There was a soulfulness to these early tracks that elevated them from standard US pop music of the time. The Four Seasons’ first record company, Vee-Jay, was more known for R&B and jazz; and The Four Seasons was the first white act that the label signed. The unique qualities of The Four Seasons drew admiration from far and wide, including from chart rivals The Beatles. “We talked about music,” Valli said, on meeting the group in 1965. “And I found out that John Lennon was a major Frankie Valli fan.”

Vee-Jay wasn’t The Four Seasons’ home for long. But the band’s defection from Vee-Jay, and the label’s eventual dissolution, led to an important business decision that would have major positive implications for Valli. “Instead of settling with them for the money, we settled for taking back everything we recorded, and owned it [from that point on],” Valli said in 2023. This retaining of rights was a principle that Valli stuck to throughout his career, giving him an unusually high degree of control over his own legacy.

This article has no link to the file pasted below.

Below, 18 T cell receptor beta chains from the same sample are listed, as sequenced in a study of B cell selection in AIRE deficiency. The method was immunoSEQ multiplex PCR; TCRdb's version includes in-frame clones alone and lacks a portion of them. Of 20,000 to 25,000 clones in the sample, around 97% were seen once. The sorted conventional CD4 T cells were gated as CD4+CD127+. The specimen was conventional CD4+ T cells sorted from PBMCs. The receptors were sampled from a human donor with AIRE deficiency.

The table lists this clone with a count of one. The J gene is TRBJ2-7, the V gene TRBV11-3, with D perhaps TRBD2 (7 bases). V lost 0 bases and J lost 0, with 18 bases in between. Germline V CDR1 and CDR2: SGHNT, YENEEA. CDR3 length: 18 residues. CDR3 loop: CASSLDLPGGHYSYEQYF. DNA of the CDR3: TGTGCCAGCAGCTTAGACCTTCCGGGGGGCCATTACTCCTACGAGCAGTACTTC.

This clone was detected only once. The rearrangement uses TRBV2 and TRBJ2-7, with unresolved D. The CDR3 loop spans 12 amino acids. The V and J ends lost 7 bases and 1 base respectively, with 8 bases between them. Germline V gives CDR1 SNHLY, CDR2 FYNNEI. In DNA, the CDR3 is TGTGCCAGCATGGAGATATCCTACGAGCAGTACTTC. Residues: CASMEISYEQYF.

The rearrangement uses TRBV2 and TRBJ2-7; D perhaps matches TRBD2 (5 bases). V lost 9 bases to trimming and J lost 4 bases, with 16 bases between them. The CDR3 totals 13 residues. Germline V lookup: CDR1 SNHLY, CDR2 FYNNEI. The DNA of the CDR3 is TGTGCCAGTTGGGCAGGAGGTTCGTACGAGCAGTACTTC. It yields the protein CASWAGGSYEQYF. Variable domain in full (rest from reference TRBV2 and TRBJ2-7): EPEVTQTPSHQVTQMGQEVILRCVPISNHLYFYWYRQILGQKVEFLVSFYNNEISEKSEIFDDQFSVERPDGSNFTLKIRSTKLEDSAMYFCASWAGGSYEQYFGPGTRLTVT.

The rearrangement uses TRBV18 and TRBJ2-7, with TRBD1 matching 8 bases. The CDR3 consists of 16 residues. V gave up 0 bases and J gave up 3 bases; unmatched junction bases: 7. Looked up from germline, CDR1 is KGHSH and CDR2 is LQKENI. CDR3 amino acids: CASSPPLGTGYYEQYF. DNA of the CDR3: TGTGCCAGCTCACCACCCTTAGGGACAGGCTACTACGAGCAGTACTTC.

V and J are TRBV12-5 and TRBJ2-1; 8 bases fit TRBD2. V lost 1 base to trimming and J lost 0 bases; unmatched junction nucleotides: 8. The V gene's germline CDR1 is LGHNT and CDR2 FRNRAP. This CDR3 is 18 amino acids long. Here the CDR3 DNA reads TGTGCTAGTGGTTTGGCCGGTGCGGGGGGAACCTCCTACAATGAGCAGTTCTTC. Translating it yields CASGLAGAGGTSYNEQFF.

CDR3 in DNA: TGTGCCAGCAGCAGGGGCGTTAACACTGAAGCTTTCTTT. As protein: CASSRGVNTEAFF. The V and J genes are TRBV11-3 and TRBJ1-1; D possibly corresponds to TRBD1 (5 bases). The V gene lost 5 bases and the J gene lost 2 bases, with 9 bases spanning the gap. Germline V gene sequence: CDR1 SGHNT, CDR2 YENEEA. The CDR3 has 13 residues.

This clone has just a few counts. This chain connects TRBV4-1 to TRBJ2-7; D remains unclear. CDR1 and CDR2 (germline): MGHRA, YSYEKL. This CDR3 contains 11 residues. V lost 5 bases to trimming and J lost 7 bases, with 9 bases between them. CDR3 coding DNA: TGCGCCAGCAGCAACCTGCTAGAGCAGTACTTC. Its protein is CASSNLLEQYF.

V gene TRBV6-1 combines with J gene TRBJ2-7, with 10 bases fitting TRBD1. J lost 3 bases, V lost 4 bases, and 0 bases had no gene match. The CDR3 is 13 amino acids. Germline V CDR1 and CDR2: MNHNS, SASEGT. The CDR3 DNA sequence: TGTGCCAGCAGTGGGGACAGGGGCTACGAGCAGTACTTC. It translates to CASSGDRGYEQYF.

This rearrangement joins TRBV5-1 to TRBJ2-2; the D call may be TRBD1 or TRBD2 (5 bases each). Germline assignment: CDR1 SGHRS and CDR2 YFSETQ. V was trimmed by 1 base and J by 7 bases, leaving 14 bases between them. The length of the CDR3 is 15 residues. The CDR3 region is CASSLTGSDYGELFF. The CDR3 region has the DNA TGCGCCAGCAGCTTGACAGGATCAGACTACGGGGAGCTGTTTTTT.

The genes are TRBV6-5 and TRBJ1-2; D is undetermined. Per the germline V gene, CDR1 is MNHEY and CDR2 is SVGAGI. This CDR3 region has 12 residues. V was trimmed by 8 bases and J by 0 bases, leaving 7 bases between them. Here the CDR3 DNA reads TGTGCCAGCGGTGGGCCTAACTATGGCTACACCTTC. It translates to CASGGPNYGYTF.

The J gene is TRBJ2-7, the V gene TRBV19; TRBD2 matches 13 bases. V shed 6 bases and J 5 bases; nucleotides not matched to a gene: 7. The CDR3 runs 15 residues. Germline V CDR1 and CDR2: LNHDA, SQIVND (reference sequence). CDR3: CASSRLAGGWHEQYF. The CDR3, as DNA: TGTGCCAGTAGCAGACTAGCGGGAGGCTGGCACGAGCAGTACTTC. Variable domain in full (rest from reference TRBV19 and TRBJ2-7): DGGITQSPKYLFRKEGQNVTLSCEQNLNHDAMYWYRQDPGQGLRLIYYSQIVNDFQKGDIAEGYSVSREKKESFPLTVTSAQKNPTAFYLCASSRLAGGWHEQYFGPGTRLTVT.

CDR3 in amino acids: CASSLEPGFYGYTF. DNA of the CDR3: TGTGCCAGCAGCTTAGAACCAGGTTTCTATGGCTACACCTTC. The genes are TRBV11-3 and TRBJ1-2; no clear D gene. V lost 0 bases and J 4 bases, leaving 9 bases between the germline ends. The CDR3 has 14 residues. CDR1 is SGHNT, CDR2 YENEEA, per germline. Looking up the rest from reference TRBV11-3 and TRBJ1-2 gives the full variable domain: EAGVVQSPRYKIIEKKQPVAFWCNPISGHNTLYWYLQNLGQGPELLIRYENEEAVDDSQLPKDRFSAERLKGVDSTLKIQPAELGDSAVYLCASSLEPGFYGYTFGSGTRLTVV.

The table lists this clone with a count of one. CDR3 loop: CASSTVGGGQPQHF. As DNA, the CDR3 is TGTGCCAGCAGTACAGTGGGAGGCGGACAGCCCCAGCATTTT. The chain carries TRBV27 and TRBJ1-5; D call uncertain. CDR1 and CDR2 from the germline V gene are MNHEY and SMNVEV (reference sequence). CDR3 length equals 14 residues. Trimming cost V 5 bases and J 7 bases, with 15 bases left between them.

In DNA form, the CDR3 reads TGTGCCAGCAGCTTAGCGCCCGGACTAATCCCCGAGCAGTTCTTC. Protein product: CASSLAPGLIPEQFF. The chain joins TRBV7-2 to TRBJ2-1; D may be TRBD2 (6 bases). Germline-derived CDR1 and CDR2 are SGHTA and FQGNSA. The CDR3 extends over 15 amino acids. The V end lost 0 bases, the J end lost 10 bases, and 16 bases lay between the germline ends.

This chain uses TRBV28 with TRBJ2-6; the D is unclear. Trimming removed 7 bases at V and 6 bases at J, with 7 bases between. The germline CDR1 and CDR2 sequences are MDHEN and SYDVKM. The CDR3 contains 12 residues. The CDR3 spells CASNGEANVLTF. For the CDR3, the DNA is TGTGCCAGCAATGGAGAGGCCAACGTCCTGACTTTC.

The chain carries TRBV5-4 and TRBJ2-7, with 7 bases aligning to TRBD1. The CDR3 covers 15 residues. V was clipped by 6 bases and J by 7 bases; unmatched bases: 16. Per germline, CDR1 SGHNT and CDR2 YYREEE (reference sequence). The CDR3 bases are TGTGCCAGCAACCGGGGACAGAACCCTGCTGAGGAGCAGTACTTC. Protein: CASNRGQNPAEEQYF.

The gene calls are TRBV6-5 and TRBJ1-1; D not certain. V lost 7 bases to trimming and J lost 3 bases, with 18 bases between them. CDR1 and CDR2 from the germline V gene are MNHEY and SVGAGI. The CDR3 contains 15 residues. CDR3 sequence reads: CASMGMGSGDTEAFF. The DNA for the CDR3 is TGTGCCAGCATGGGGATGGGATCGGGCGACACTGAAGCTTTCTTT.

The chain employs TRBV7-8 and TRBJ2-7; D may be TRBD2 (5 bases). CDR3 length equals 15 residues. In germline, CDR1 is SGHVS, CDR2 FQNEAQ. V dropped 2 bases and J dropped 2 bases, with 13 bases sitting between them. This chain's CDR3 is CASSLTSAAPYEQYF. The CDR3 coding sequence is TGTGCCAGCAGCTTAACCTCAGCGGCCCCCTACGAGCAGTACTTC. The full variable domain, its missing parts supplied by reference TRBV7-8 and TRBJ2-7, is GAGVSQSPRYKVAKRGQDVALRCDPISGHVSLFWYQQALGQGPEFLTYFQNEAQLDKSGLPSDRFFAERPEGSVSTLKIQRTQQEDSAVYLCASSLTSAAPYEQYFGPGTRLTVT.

New horizons: Psychedelia and Motown

Throughout the 60s, Valli and The Four Seasons continued to create memorable hits, including Rag Doll, Let’s Hang On and their version of I’ve Got You Under My Skin. There were personnel and name changes; these kept the band fresh, but, by the end of the decade, fast-evolving trends risked leaving the band behind. They responded with the most complete artistic statement of their career, and the album of which Valli is personally incredibly proud.

Released in 1969, The Genuine Imitation Life Gazette was a huge departure from the established Valli sound. Songs such as American Crucifixion Resurrection were ambitious, lengthy, conceptual. They pricked and prodded psychedelic US culture in the manner of Frank Zappa or Van Dyke Parks. “We talked about some of the social problems on that album,” Valli said in 2002. “Nobody was expecting anything like that from us. The record company wasn’t very pleased with the fact that we turned in an album like that.”